Canada Gas Building Toward Alaska
The growth in Canada's natural gas supply is moving northward
and at some point is expected to be "within reach" of Alaska, where
the United States has "huge reserves" of gas. If this trend
continues, the still-under-construction Alliance Pipeline
conceivably one day could be transporting both Canadian and Alaskan
gas supplies, an executive with the pipeline said.
One of three schemes being considered to transport Alaska North
Slope gas to the U.S. market "potentially" could involve Alliance
in the future, noted Jack Crawford, senior vice president for
public government and regulatory affairs with the Calgary-based
Alliance. However, he said the pipeline wasn't "actively" pursing
this angle at this time, given that it's still "fully occupied"
with the construction of the Canada-to-Chicago Alliance project,
which is targeted to begin operation "full steam" next October.
Speaking at the winter meeting of the National Association of
Regulatory Utility Commissioners (NARUC) in Washington D.C. last
week, he said he doubted that Alliance would be immediately
affected by the FERC's hold-up of projects that would transport
some of Alliance's 1.3 Bcf/d of gas from Chicago to East Coast
"It may have a longer term effect, but it won't have a
short-term effect because our capacity is essentially sold out for
[the next] 15 years," Crawford told NGI. If the take-away projects
aren't certificated eventually, however, "it may delay expansions"
of the Alliance system in the future. Alliance is counting on
Vector Pipeline, which has been certificated and is under
construction, to handle much of the gas overflow.
As for the Alliance pipeline itself, which has four sponsors,
Crawford said it has incurred some construction overruns. But they
have been "very localized," occurring mostly in North Dakota, and
have been "relatively modest" in amount. The sponsors include
Coastal Corp., Williams, Enbridge Inc. (formerly IPL Energy) and
the Fort Chicago Energy Partners.
The pipeline recently began to put gas into the system, about
200 MMcf, he noted. That's just the first injection of
approximately 8 Bcf of natural gas that Alliance plans to put in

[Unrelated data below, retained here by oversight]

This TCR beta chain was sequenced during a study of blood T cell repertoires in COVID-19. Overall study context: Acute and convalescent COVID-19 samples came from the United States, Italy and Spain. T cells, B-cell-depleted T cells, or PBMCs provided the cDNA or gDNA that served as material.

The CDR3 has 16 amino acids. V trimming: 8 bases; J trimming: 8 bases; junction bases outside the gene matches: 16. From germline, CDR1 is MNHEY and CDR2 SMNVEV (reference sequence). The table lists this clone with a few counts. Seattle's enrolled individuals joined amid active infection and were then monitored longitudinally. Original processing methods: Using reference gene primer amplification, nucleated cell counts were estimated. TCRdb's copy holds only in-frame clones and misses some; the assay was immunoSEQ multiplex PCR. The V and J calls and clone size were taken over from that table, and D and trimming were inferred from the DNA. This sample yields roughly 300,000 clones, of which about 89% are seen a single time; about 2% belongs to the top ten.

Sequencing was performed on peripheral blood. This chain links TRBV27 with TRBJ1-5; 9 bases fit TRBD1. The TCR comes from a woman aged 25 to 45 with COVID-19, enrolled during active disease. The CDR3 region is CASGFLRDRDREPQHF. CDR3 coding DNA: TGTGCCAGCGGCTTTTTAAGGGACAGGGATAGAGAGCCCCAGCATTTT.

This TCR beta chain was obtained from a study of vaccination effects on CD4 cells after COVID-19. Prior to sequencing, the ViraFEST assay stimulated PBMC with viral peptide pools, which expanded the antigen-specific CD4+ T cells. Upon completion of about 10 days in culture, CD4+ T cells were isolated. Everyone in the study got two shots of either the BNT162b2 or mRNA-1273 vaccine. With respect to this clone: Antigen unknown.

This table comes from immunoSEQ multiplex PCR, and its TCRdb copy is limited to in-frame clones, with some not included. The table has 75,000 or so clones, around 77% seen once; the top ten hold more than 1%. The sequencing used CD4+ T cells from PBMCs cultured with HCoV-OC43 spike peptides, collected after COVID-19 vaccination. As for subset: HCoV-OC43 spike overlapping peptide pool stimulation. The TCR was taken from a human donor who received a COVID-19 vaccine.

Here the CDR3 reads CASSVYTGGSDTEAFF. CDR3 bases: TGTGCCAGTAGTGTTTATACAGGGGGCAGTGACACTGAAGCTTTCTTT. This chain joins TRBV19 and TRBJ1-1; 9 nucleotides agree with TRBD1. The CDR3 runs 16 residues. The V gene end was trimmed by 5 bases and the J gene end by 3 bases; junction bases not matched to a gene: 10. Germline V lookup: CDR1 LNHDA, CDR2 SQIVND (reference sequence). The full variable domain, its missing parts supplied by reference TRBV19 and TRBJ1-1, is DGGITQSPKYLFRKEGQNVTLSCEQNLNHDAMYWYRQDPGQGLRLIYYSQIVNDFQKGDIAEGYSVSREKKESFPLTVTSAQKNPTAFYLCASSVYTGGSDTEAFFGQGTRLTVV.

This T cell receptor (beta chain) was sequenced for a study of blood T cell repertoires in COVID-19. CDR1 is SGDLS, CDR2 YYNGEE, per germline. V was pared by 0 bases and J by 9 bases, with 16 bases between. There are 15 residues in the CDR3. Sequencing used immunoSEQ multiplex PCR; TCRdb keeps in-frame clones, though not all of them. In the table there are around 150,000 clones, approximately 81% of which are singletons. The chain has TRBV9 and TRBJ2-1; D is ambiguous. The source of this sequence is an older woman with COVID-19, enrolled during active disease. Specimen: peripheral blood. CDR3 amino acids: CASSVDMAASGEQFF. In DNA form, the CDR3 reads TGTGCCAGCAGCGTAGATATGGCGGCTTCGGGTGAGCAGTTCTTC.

between now and next October, when it begins operation.
Crawford estimated Alliance still has about 120 miles to
construct on the U.S. side of its mainline, and about 180 miles
more to go on the Canadian side. But there's still "considerably
more work to be done" on the lateral portion of its receipt system.
Crawford said the 'biggest task...has been that of dealing with
landowners," about 6,000 of them. But he said Alliance was able to
reach voluntary agreements with all but less than 1%.
Once Alliance is operating, it's expected that Canadian gas
exports to the U.S. market will rise to between 10 Bcf/d and 12
Bcf/d in early 2001, which translates to about 4-4.5 Tcf per year.
That's compared to last October's gas export volumes of 8.9 Bcf/d.
There isn't likely to be a let-up in Canada's growth. Todd
Persells, assistant vice president for project development and
marketing at ANR Pipeline, said forecasts for 15 years out indicate
Canadian exports will grow by 25%, and Canadian production will
rise by 33%.
It's estimated Canada has "ultimate marketable potential" gas
reserves of 662 Tcf, almost half of which (350 Tcf) derive from the
Western Canada Sedimentary Basin --- where the Alliance Pipeline
originates. The estimates are from the Canadian Gas Potential
Committee and the NEB.
In the past three to four years, Canadian producers have been
adding to reserves at a rate of 4 Tcf per year. "This has been due
to mostly offshore and above-average drilling activities in the
Western Canada Sedimentary Basin," said Neil McCrank, chair of the
Alberta Energy Utilities Board, who also spoke at the NARUC